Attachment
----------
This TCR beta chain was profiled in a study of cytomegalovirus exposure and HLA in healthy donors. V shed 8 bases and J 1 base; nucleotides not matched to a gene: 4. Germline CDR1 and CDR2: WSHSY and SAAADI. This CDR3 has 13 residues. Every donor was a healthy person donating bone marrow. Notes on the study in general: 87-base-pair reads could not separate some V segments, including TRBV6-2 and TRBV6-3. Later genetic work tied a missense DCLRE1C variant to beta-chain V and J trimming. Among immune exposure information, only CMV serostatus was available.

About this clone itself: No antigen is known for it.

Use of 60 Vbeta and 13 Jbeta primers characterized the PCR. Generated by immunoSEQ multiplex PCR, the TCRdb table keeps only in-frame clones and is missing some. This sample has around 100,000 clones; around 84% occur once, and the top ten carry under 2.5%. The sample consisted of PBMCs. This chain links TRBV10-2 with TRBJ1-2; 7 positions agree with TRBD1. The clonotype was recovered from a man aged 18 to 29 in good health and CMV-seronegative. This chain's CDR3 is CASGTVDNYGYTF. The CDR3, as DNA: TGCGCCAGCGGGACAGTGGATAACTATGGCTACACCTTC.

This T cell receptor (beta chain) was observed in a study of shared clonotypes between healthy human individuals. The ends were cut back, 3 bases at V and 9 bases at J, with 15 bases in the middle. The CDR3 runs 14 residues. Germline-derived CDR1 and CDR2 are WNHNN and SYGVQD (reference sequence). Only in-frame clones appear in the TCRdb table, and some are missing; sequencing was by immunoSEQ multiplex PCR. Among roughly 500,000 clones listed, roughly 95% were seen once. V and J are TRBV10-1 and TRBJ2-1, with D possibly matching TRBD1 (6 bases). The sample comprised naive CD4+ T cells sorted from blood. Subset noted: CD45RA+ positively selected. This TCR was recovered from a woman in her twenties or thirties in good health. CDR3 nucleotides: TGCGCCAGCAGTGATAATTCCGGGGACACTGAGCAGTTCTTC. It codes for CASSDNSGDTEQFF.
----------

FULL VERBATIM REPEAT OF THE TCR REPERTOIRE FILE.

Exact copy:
This TCR beta chain was profiled in a study of cytomegalovirus exposure and HLA in healthy donors. V shed 8 bases and J 1 base; nucleotides not matched to a gene: 4. Germline CDR1 and CDR2: WSHSY and SAAADI. This CDR3 has 13 residues. Every donor was a healthy person donating bone marrow. Notes on the study in general: 87-base-pair reads could not separate some V segments, including TRBV6-2 and TRBV6-3. Later genetic work tied a missense DCLRE1C variant to beta-chain V and J trimming. Among immune exposure information, only CMV serostatus was available.

About this clone itself: No antigen is known for it.

Use of 60 Vbeta and 13 Jbeta primers characterized the PCR. Generated by immunoSEQ multiplex PCR, the TCRdb table keeps only in-frame clones and is missing some. This sample has around 100,000 clones; around 84% occur once, and the top ten carry under 2.5%. The sample consisted of PBMCs. This chain links TRBV10-2 with TRBJ1-2; 7 positions agree with TRBD1. The clonotype was recovered from a man aged 18 to 29 in good health and CMV-seronegative. This chain's CDR3 is CASGTVDNYGYTF. The CDR3, as DNA: TGCGCCAGCGGGACAGTGGATAACTATGGCTACACCTTC.

This T cell receptor (beta chain) was observed in a study of shared clonotypes between healthy human individuals. The ends were cut back, 3 bases at V and 9 bases at J, with 15 bases in the middle. The CDR3 runs 14 residues. Germline-derived CDR1 and CDR2 are WNHNN and SYGVQD (reference sequence). Only in-frame clones appear in the TCRdb table, and some are missing; sequencing was by immunoSEQ multiplex PCR. Among roughly 500,000 clones listed, roughly 95% were seen once. V and J are TRBV10-1 and TRBJ2-1, with D possibly matching TRBD1 (6 bases). The sample comprised naive CD4+ T cells sorted from blood. Subset noted: CD45RA+ positively selected. This TCR was recovered from a woman in her twenties or thirties in good health. CDR3 nucleotides: TGCGCCAGCAGTGATAATTCCGGGGACACTGAGCAGTTCTTC. It codes for CASSDNSGDTEQFF.